Located just a short walk from the O. Winston Link Museum is the Virginia Museum of Transportation. The museum contains approximately 2, 500 objects and artifacts. The crown jewel of this museums collection is the recently restored, refurbished and sometimes running Norfolk & Western Class J #611 Steam Locomotive. We had the opportunity and pleasure to ride one of the 611’s runs between Lynchburg and Petersburg in June (see blog post published 6/1/2015). What a exceptional way to spend a day, traveling as long ago across the countryside of Virginia.
The Virginia Museum of Transportation also has exhibits on cars and other vehicles dating back to 1904, an Aviation and Rail Gallery, along with examples of various train cars, locomotives, trucks, automobiles, buses, fire trucks and anything transportation.
The O. Winston Link Museum is located at 101 Shenandoah Avenue, N.E., 540.982.5465 or www.linkmuseum.org. It is open Monday-Saturday 10-5 and Sunday 12-5.
The Transportation Museum of Virginia is located at 303 Norfolk Avenue, S.W., 540.342.5670 or www.VMT.org.
Both museums charge an admission fee. Joint tickets are available for purchase.
With so much to see and do in Lynchburg and the surrounding areas you should add an extra day or two to your visit here. Call 434-846-1388 to make your reservation or book on-line.
In 1931 construction began on Roanoke’s Grandin Theatre. The movie palace opened its doors in 1932 where shows were 25 cents for adults and 10 cents for children. The first theatre in Roanoke to show “talking pictures” it operated as a cinema for over 40 years before it closed (for the first time) in 1976. Reinventing itself as a live theatre, until 1985, it produced shows, screened classic movies and art films, hosted musicians and comics. The theatre closed again in 2001.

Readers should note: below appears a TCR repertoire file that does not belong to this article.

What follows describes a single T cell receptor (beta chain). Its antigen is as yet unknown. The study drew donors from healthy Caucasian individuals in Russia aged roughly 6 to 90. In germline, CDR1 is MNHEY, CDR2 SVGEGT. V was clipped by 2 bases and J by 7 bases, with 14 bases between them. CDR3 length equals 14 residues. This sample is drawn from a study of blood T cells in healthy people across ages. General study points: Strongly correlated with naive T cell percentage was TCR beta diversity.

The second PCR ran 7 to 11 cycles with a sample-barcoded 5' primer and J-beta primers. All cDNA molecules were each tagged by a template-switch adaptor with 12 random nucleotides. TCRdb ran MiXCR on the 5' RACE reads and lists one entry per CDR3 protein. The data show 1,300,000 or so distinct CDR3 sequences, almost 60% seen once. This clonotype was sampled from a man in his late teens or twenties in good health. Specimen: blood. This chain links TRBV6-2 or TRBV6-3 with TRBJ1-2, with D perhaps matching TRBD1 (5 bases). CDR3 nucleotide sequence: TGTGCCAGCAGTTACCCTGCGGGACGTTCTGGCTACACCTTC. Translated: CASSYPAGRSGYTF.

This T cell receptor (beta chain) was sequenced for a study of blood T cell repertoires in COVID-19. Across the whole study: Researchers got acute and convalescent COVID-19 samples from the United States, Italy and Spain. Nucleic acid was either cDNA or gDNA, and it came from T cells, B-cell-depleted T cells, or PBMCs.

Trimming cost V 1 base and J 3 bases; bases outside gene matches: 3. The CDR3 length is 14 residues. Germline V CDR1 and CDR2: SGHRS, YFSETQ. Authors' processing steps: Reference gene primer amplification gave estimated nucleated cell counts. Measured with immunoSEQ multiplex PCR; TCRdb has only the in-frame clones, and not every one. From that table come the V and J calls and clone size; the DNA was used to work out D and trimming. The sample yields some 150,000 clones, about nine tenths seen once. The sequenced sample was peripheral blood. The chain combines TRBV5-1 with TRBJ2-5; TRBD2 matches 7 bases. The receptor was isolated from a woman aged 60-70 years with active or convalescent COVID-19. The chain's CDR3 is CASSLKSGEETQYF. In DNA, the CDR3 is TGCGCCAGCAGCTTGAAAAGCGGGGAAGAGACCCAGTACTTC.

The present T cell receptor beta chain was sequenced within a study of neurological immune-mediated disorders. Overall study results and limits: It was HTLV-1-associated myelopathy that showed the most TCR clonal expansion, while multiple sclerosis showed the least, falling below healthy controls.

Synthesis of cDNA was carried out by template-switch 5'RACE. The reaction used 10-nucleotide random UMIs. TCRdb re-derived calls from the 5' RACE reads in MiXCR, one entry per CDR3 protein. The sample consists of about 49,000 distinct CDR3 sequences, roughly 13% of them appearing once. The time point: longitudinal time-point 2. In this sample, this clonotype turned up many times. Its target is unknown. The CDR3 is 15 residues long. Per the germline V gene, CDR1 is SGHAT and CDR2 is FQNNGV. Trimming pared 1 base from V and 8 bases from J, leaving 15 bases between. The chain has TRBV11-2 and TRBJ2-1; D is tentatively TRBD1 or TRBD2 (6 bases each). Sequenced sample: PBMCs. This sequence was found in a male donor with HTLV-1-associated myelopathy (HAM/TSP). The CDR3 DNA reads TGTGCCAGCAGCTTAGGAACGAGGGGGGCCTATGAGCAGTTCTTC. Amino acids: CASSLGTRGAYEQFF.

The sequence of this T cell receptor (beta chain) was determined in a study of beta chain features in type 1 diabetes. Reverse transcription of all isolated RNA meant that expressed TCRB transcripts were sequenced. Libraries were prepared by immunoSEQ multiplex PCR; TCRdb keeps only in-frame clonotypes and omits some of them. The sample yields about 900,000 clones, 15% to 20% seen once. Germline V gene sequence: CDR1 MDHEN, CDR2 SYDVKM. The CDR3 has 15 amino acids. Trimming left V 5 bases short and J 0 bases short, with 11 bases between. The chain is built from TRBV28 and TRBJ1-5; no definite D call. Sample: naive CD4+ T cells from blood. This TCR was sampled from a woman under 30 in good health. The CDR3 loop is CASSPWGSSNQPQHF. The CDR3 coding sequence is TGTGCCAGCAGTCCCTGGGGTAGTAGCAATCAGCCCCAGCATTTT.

In late 2001 the Grandin Theatre Foundation was formed. An aggressive funding campaign was launched and in October 2002 the theatre was able to reopen after raising the funds to buy and renovate the theatre. Theatre history has been taking place ever since.
On Saturday, June 20, 2015 at 11:59 PM the Grandin Theatre will show Jaws, to celebrate the movie’s 40th anniversary! Do you remember when Jaws was first shown? Does the opening music and scenes of vicious sharks remind you of when you were afraid to get into the water? Did you imagine yourself assisting the police chief, a marine scientist and a grizzled fisherman when they set out to stop the great white shark menancing the small island community of Amity?
The show is free and will only be shown at 11:59 PM on the 20th of June. The Grandin Theatre is located at 1310 Grandin Road SW, Roanoke. Call 540.345.6177, if you have any questions.
Prior to the movie you should explore Grandin Village, which surrounds the Grandin Theatre. A revitalized business district that was formed in the 1920’s is now home to the Roanoke Natural Foods Co-op, a Saturday farmer’s market, boutiques and the farm-to-table hot spot, Local Roots restaurant.
Serving modern American cuisine and using as many sustainable, organic, local and ethical meats and vegetables as possible the food does not disappoint. Preferring small batch, family-owned wines, the wines served are of great flavors and do not impact adversely upon the earth. The menu varies almost daily, based on what can be sourced locally, but always includes petite, modest and substantial dishes. A chef’s tasting menu can be arranged with prior reservation. Call for more information 540.206.2610. Located at 1314 Grandin Road SW, Roanoke, VA.
Enjoy your dinner and a show!